I now see what all the rabid foaming is all about. This is "fire in the hole!" time. And the hard right is extremely pissed off that someone from the left finally had the nerve to give the tired conservative op-ed industry a lesson in how it's done. Which is why so many nits are being picked (e.g. "CBS called Florida for Bush before Fox, but F9/11 clearly states other networks followed Fox's lead", etc.)

At the heart of it, Moore is a guy who makes films, and he used the tools available to him to make his point. Which is exactly what all of the talk radio hosts, cable news pundits, administration spinmasters, etc. do day in and day out. It's what they do for a living: they take their best shot and hope the numbers are good as a result so they can continue to do it. Just like MM. This time out, they happen to have gotten smoked. Because this is about something MUCH bigger than what these folks are used to dealing with...


July 8, 2004
11:19 PM CST

Ken and I finally went to see F9/11 today. Ouch.


July 7, 2004
10:22 PM CST

My, that didn't take long, did it? In Sen. Edwards' home state of North Carolina, you can tell Kerry's (first) choice for running mate is getting under Bush's skin. You know that snipey, pissy, snakelike way he has of acting when getting cornered? Well, it was on display when a reporter pressed just the right button:

Bush had cordially welcomed the freshman senator to the race hours after Kerry announced his choice of running mate, but when asked here how Edwards would stack up against Vice President Cheney, he snapped: "Dick Cheney can be president. Next?" Then Bush pivoted away from his questioner and toward the next one.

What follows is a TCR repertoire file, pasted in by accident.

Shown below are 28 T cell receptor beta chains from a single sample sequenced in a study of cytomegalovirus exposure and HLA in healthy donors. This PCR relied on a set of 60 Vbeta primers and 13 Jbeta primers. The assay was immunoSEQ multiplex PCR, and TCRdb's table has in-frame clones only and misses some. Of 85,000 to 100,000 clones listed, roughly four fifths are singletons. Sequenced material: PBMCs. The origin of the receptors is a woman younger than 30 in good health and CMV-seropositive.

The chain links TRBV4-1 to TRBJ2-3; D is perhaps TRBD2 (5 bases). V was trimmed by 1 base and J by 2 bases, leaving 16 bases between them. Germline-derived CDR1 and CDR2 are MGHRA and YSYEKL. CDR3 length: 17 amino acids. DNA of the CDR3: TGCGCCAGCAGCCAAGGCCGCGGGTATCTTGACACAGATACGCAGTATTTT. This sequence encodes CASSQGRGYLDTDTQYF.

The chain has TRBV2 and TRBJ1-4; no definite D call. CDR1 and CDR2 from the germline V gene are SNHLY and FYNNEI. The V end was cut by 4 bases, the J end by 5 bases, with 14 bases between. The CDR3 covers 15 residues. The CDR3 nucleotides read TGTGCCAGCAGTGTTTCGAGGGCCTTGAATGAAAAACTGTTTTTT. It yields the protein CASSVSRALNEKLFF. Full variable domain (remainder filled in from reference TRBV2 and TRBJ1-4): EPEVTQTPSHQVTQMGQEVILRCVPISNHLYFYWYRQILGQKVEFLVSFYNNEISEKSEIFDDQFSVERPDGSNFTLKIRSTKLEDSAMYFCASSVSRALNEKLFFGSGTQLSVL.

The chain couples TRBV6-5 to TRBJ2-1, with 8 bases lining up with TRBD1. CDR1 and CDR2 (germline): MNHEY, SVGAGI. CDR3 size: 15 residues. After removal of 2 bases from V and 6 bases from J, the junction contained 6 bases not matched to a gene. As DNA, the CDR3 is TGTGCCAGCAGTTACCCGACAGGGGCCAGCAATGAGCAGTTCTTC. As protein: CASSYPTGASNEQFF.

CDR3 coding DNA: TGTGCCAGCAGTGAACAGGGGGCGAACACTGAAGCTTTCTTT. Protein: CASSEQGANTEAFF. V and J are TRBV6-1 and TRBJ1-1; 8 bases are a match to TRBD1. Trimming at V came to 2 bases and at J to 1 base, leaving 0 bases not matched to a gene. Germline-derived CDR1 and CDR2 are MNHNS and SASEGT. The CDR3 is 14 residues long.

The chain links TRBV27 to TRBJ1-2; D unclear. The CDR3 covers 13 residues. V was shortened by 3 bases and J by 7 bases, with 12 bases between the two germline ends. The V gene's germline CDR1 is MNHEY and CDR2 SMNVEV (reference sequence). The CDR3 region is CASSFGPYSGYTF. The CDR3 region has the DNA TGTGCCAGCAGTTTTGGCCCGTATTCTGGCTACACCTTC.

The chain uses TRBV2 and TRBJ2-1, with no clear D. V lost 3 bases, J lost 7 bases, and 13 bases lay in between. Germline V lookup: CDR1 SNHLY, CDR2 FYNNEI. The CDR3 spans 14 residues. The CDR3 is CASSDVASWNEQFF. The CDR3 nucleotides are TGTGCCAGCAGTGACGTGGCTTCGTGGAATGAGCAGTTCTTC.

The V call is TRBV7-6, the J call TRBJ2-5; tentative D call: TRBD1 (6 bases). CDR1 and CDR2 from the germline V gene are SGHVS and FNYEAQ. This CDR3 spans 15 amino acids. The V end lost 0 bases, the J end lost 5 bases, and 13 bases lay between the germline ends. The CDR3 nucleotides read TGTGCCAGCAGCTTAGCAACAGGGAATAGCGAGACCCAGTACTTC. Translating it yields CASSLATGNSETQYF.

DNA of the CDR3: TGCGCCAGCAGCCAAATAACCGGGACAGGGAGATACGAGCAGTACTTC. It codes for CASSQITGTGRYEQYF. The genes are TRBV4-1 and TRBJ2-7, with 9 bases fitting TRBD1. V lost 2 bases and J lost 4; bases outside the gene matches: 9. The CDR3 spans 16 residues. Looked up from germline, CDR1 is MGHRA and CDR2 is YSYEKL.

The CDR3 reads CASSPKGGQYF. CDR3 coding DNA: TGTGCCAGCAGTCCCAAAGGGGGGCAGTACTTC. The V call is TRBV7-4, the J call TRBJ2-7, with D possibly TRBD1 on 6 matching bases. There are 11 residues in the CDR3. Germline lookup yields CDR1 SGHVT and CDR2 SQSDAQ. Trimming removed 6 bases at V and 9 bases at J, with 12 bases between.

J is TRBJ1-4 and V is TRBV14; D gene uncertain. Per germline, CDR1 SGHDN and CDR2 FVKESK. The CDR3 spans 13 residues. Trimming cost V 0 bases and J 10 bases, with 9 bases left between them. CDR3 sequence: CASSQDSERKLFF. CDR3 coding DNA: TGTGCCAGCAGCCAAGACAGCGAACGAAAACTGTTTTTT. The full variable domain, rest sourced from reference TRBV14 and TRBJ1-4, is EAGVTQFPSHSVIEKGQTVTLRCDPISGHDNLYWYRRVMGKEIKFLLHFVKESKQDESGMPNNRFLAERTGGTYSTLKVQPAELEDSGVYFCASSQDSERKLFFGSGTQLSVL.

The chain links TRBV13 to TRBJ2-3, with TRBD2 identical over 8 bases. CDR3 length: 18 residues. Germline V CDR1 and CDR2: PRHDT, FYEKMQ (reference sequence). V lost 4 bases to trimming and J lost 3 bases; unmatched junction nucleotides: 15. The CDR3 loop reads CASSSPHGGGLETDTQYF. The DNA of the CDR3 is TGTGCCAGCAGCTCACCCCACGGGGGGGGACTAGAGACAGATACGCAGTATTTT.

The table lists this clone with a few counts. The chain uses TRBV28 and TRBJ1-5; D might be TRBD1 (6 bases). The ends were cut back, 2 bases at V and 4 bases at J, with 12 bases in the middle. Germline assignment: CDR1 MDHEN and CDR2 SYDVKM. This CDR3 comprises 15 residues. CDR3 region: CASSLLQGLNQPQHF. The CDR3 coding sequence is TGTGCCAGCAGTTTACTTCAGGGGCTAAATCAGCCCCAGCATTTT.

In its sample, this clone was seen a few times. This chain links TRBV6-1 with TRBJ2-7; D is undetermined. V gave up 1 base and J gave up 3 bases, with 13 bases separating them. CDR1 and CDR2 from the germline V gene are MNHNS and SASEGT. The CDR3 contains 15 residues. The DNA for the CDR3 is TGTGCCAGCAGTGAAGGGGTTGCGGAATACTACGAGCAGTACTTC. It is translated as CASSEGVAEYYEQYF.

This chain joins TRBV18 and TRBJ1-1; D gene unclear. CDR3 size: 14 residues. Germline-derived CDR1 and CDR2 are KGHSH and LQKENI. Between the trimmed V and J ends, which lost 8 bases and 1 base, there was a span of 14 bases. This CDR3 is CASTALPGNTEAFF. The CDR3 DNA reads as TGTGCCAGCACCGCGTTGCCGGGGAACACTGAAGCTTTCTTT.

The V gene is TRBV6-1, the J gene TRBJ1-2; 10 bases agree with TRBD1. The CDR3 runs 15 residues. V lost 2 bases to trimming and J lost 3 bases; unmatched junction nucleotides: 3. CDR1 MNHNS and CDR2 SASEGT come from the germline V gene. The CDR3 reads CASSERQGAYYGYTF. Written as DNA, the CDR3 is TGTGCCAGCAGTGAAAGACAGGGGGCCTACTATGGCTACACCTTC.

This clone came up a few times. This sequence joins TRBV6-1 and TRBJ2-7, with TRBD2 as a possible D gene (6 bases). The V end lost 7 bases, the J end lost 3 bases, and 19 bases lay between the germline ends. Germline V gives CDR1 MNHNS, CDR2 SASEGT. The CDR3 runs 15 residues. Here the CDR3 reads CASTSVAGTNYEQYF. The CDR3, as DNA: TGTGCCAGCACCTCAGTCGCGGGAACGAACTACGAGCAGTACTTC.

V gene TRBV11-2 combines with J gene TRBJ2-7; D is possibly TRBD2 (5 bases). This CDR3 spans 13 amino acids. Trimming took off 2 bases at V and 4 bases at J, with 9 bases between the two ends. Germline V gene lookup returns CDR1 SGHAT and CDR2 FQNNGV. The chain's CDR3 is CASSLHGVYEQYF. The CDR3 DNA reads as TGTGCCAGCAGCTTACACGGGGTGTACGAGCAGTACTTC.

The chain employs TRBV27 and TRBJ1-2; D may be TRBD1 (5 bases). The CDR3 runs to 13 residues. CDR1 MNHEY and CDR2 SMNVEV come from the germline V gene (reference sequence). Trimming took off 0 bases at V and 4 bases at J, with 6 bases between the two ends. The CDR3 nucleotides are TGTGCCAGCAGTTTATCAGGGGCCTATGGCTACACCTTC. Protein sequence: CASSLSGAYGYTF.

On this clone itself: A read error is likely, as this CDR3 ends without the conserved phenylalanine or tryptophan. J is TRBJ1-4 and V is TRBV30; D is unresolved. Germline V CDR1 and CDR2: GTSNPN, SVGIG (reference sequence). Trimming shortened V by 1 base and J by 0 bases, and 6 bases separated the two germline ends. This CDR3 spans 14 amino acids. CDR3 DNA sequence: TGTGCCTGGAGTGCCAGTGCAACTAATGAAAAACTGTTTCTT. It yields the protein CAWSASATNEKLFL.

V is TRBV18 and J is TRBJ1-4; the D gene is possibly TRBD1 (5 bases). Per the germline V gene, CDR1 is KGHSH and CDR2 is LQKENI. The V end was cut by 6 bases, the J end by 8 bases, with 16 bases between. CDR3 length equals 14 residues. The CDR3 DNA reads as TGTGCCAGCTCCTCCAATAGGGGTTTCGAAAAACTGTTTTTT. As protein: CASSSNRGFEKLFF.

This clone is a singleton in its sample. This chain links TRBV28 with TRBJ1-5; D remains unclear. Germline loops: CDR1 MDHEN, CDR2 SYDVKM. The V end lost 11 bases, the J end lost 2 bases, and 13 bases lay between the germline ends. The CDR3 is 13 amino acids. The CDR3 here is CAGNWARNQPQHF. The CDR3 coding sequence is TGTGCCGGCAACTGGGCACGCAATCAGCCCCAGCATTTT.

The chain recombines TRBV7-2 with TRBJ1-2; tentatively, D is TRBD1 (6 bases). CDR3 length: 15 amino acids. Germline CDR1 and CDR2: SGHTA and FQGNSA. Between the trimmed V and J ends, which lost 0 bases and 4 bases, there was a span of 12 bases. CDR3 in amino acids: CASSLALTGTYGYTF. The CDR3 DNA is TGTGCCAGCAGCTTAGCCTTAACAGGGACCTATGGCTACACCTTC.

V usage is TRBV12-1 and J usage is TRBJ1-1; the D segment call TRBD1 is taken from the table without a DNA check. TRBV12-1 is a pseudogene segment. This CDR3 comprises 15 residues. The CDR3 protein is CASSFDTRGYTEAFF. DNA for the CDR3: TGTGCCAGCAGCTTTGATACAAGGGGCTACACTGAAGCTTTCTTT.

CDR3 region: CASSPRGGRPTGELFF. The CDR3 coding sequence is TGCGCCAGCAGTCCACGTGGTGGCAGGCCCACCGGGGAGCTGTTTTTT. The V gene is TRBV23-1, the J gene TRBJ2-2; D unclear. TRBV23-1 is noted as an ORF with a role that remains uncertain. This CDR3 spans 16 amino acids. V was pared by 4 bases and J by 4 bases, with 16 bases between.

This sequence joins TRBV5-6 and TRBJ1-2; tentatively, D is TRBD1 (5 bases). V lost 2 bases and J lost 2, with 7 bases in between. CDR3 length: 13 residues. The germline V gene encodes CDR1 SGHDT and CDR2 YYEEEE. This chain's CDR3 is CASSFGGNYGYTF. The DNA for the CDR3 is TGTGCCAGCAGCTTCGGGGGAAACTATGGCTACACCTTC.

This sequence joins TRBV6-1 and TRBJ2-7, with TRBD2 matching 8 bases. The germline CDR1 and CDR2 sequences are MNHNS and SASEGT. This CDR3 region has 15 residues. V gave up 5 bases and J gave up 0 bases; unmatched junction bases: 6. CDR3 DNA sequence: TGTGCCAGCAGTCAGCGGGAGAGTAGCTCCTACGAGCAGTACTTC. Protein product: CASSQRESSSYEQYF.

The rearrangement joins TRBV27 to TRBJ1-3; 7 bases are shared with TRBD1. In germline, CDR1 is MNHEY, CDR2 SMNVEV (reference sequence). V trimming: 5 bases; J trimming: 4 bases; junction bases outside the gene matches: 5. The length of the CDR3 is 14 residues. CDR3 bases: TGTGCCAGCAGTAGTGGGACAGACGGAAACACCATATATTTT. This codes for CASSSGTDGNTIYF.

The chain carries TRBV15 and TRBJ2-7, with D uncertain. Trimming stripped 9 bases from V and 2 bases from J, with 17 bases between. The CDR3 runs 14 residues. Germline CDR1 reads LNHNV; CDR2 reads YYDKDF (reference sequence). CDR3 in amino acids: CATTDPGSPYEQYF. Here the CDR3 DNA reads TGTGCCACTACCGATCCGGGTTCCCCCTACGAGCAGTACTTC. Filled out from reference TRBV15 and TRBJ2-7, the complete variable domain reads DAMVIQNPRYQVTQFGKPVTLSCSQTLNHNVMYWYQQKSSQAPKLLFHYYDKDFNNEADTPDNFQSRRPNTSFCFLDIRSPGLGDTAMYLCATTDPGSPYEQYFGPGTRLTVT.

Hmmmm. This is not the way Bush behaves when he feels he's in control of a situation. So he doesn't like the comparison between Sen. Edwards and V.P. "GFY" Cheney. Well, he shouldn't. And he should watch the remarks about Edwards' experience, because careful scrutiny is being placed on his OWN experience for the job. And he's been AT the job for 3.5 years now.

Frankly, I smell fear. Don't get me wrong, it will be very, very close. But Team Bush KNOWS that they aren't really in control of their own destiny at this point. Too much hinges on a fragile economy, events in Iraq, potential terrorist activity here and abroad (hey--sorry--THEY'RE the ones constantly bringing it up!), and even things like oil supply and the odd ill-placed f-bombs by one or more administration top dogs in moments of frustration.

Later in the same piece from the Washington Post, the calling card of this administration's lack of planning and foresight:

The Bush-Cheney campaign had not appointed a state leadership or begun developing a grass-roots organization in North Carolina, but it now plans to do so.

They do it in their foreign policy, they do it in their economic policy, and they even do it in their campaign. "What If" is definitely not in their vocabulary...


July 6, 2004
11:09 PM CST

By now, everyone has heard: it's Kerry-Edwards going up against Bush-Cheney. Good choice. Not only does it put NC at least into play, it also adds a very good campaigner and a relative outsider to the ticket. It may even make a difference in some states with razor-thin margins. And I think John Edwards makes a very nice contrast to Dick "GFY" Cheney.

Cheney may make a good attack dog for the faithful, but the clips I saw of his weekend appearances were, to put it mildly, a bit rabid. Here's my prediction: Edwards will be perceived by many swing voters to be a conventional running mate. After all, prior to today, their main history together was as relatively cordial opponents.

"GFY" Cheney, on the other hand, is one of the main faces on the Bush administration: as the old joke goes, President "Vice President" Cheney. It's part and parcel of the perception that Cheney is perhaps the most involved and most powerful vice president ever. Every time his mug shows up, it will remind a lot of people of a lot of negatives. Tied directly to Bush.

In other words, VP candidates could make a larger difference than usual in this one. And it's pretty clear which one has a LOT of baggage hanging around his neck.

The Bush campaign is already painting this as a "flip-flop" (?) and " of the most divisive and out of the mainstream tickets for President. Never before has the Democratic Party chosen the 1st and 4th most liberal members of the United States Senate to represent it in a Presidential campaign."